I never went scuba diving at night before and we saw divers under our boats nearly every night. The wall under our boats seemed like a great place to try it: If I get disoriented, I only needed to follow the wall up. The sandy area at the top is the perfect depth for a safety stop. Then I could pop up my head and look for our boat. No problem. The first dive went so well, we did a second night dive. I put my pictures and video from both dives together in this blog. Click on a picture to expand it.
My first night diving pictures didn’t turn out very well. I thought the light was brighter than it was. On the camera screen everything looked super bright, even over exposed. But when I loaded them on the computer, they were dark and very reddish. Hmmm. Anything that was more than a few feet away didn’t turn out at all. The pictures were just black. I definitely needed to try this again knowing now to focus more on closeups. I may need to try out the macro lens at night.
We just watched this spotted moray catch and eat a fish. Unfortunately, I was having a buoyancy problem and didn’t get it on video, but here you can see the bulge in the first quarter of the body. The eel was rubbing on and squeezing between everything it passed as if trying to help push the fish through. At the end of the video are huge tarpon feeding on the tiny krill, worms, and stuff in the water. They were also eating smaller fish that we scared out, so they followed us around. I even saw a tarpon swim right between Dave’s legs! I took a picture, but it was just black.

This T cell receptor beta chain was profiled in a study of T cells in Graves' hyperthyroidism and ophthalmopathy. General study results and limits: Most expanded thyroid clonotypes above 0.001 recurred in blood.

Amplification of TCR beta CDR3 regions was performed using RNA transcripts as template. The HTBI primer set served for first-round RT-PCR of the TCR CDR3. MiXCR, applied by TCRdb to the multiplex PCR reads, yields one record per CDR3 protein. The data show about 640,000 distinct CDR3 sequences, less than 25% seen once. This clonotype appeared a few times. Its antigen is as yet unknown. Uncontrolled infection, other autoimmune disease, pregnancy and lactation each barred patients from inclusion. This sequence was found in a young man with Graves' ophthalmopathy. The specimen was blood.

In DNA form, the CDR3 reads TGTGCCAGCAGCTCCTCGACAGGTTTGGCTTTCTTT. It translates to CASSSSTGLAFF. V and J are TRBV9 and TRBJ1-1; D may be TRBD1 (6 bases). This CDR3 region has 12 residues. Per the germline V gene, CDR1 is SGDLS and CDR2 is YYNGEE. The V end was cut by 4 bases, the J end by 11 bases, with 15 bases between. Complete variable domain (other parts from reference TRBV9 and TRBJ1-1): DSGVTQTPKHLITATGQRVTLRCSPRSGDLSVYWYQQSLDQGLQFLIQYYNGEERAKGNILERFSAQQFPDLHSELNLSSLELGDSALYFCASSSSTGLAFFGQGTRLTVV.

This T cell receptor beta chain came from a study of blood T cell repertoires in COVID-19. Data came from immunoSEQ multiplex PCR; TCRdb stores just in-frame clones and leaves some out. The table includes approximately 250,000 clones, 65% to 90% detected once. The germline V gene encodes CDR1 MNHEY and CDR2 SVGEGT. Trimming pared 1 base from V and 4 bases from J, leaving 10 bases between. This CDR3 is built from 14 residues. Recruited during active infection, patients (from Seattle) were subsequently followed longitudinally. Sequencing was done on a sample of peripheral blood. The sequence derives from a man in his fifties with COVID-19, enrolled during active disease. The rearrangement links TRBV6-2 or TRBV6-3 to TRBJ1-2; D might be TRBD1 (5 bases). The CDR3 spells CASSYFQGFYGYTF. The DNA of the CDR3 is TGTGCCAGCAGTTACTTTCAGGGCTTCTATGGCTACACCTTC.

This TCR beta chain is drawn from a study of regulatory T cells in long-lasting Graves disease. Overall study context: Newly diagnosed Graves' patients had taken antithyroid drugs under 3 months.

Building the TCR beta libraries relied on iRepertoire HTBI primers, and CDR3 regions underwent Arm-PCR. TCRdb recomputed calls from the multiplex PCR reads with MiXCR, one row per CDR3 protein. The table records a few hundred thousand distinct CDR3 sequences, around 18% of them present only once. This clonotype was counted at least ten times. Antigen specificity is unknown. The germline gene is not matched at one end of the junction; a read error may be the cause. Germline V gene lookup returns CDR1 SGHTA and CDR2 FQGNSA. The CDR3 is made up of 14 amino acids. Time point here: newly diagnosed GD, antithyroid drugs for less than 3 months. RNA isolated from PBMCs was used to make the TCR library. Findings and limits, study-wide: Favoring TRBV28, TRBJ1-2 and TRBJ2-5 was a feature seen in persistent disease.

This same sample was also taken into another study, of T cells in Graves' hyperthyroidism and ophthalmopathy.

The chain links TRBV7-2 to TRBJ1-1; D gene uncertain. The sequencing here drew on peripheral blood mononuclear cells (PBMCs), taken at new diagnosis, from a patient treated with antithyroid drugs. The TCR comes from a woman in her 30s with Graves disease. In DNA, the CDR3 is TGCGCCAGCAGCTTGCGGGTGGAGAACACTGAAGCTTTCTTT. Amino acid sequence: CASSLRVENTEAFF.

Night Dive 2
I think my pictures on the second night dive came out better. During a night dive, you may see a whole different world. And during a night dive focusing on things you can get very close to, you see yet another world. I saw cute and fuzzy underwater caterpillars that I wanted to pick up. Good thing I didn’t because they were fireworms and are toxic. I saw sea urchins that were definitely creatures of the night. Even though they don’t appear to have eyes, they were sensitive to my light. Every time I would shine it on them to take a picture, they would recede into the coral. The tiger tail sea cucumber was sooo long. We never saw the other end of it, but it stretched out at least three feet. The last picture of the shrimp was the scrimpiest shrimp ever. It was about the length of the end of my little finger. Whenever I got close to one, it would flick its tail and ‘jump’ several feet out of my light circle.
I did try out the macro lens, but most of them still came out blurry. I think it was because of the poor light. The macro lens received good reviews so it must work under better conditions with a more experienced diver that can hold still better. For instance, I used the macro lens for the tiny shrimp and the “Some Kind of Urchin” picture.
In this video collage, which I set to music, I pieced together all the videos that came out half way decent. There were lots of eels and arrow crabs. One hunting moment by an arrow crab was so gnarly, I had to replay it in slow motion. Night diving is cool, but if we ever do it again, I want to use black lights to see the glow of the corals. There’s more easily seen, photographed, and videoed activity going on during the day. And I want to get in more underwater camera practice. I asked Dave if we could stay in Bonaire for a year. I easily could have, but he said we had places to go and see. Next up, we visit the donkey sanctuary and get mobbed!